Brennan’s picks: Seven Fallen Feathers by Tanya Talaga

Over at https://www.instagram.com/pembylibrary/, (one of my favourite instagram accounts because I am a superfan), one of the regular features of the feed is the weekly Staff Pick. Not only is it a good way to stay up to speed with the new faces who are joining the library, the suggestions are always great. Brennan Armstrong has spent over a year deeply immersed in a lot of Indigenous fiction, so this week, after Erin’s Progress not Perfection takeover, we’ll explore Brennan’s picks, having happily trawled through the library’s instagram account to celebrate his changing hair, sweater and mask styles, and to dig in to some great reading recommendations.

Today we start with: Seven Fallen Feathers, by Tanya Talaga

From 2000-2011 seven Aboriginal high school students in Thunder Bay were found dead under similar circumstances. 5 of the 7 were discovered in the rivers that feed Lake Superior despite being good swimmers who grew up around the water. Alcohol was a factor in varying degrees. They experience casual and humiliating racism from the townspeople. Police investigations were sloppy and careless. A pattern emerges that anybody familiar with the Picton murders or inquiries into MMIW will recognize.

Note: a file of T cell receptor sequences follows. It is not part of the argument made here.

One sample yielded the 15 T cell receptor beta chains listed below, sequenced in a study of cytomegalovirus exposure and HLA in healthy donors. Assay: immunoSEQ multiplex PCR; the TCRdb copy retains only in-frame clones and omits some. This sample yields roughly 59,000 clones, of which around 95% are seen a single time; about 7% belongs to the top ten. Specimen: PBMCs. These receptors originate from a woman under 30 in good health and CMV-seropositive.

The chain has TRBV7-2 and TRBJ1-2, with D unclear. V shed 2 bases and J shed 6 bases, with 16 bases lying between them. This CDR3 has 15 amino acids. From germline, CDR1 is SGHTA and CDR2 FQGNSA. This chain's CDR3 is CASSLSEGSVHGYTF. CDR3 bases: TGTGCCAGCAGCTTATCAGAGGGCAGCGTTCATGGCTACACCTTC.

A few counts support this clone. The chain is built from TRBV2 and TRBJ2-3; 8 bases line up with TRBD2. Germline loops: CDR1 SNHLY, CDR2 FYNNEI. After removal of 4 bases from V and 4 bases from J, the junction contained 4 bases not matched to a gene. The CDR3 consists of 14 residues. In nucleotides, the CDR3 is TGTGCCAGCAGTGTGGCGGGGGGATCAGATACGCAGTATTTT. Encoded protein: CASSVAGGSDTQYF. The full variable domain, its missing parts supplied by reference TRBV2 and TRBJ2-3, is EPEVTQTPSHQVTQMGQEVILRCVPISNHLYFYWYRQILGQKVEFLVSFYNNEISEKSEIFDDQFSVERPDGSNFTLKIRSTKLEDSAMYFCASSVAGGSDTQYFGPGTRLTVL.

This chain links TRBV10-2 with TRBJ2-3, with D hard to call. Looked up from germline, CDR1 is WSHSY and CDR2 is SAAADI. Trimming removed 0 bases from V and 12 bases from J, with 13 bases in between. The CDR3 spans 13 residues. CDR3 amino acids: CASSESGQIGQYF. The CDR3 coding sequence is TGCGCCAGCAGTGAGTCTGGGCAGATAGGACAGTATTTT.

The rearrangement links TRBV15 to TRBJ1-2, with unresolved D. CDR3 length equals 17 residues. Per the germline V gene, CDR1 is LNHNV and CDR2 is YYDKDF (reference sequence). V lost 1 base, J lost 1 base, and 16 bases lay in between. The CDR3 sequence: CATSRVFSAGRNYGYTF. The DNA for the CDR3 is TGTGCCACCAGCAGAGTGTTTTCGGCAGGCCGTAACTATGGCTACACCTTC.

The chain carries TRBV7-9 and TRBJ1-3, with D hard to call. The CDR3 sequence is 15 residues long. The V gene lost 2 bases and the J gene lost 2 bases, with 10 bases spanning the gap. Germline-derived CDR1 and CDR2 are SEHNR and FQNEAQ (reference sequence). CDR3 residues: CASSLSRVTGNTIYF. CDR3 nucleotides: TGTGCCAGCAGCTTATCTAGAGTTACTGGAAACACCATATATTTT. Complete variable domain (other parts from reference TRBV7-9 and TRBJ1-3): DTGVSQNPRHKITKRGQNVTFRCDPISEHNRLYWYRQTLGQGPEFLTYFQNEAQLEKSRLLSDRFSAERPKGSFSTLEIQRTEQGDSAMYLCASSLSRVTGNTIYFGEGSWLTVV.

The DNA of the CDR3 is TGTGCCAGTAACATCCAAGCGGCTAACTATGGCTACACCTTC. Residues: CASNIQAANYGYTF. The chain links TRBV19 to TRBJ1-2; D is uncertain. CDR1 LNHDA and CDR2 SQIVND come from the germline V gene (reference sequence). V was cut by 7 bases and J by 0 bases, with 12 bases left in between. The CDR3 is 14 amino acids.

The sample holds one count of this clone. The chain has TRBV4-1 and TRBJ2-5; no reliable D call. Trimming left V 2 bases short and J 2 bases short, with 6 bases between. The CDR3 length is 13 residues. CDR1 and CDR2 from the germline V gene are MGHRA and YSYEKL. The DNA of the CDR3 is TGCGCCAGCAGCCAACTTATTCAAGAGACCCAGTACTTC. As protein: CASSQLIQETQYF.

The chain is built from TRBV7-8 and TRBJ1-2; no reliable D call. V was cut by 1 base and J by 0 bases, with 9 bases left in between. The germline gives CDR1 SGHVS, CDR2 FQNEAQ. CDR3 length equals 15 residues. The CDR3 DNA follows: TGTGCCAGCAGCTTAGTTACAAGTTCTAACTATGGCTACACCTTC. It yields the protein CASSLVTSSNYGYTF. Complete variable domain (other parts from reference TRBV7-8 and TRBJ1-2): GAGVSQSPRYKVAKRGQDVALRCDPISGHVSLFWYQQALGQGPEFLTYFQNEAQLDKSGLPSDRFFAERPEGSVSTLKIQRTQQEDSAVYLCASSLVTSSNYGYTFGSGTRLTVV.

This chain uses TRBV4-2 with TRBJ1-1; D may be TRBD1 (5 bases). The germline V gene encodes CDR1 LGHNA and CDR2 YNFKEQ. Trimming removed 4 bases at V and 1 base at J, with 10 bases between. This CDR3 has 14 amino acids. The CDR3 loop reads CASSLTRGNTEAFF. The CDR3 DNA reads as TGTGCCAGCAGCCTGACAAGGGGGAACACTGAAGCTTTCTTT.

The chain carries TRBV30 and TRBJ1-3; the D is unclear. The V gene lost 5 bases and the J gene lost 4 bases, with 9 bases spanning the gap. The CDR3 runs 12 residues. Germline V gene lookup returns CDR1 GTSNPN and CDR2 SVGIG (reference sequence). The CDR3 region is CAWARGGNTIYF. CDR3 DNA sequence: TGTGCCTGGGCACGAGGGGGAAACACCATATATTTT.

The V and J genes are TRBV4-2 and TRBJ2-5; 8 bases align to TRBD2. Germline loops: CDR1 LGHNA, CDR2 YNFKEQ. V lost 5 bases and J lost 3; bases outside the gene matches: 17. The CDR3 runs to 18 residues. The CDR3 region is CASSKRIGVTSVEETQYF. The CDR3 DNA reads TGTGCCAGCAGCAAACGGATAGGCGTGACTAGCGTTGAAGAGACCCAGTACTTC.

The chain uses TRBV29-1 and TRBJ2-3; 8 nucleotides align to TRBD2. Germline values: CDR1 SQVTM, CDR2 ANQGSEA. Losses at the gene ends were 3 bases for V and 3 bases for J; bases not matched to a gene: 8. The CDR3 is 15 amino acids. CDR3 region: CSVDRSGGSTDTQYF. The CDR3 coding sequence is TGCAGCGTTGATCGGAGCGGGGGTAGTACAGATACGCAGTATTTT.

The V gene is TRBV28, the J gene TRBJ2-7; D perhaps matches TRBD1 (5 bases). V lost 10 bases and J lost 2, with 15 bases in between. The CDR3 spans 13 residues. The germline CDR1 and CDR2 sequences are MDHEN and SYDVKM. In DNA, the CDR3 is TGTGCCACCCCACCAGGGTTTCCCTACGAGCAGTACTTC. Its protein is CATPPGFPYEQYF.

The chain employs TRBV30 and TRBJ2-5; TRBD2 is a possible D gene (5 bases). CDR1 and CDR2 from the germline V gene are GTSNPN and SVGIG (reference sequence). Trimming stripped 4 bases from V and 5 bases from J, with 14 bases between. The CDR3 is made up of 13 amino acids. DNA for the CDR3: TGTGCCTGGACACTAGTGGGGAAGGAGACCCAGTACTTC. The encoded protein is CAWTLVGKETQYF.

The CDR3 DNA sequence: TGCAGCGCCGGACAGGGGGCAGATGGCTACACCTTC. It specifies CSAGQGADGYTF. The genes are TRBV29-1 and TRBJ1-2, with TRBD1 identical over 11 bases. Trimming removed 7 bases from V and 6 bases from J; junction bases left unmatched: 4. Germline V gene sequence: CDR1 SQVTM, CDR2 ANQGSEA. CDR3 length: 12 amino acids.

Talaga does an amazing job weaving the children’s individual stories into a tapestry stretching through the years of residential schooling through the generations to the present day. We get a sense of who these kids are and their place in families and communities that love and cherish them. We also get a sense of the devastation wrought by their loss. These children are not simply statistics.


If Thunder Bay comes off rough in this book, and it does, it isn’t the only or even main villain. Stories like this one could come from many Canadian towns and cities as the root cause of the problems in our relationship with Canada’s first peoples is a system born of and built on an idea of white supremacy. No matter how many of us reject these ideas today our policy is often just a tweak to the original racist playbook. Changing attitudes need to be matched by changing policy if we are interested in justice for every Canadian.

Today the question of racism and equality is more at the forefront of discussion than at any time in my life and as usual our southern neighbor seems to be the focal point of the outrage, deservedly so. However, it’s a lot easier to criticize others than to look hard in the mirror. We all have to be just as willing to stand up to the injustices at home, carried out in our name as these are the ones we can have our say in. Thanks to amazing writers like Tanya Talaga and myriad others like her the stories are out there and easily accessible (at a Public Library maybe?) to anyone interested.

Ignorance isn’t an acceptable excuse anymore.

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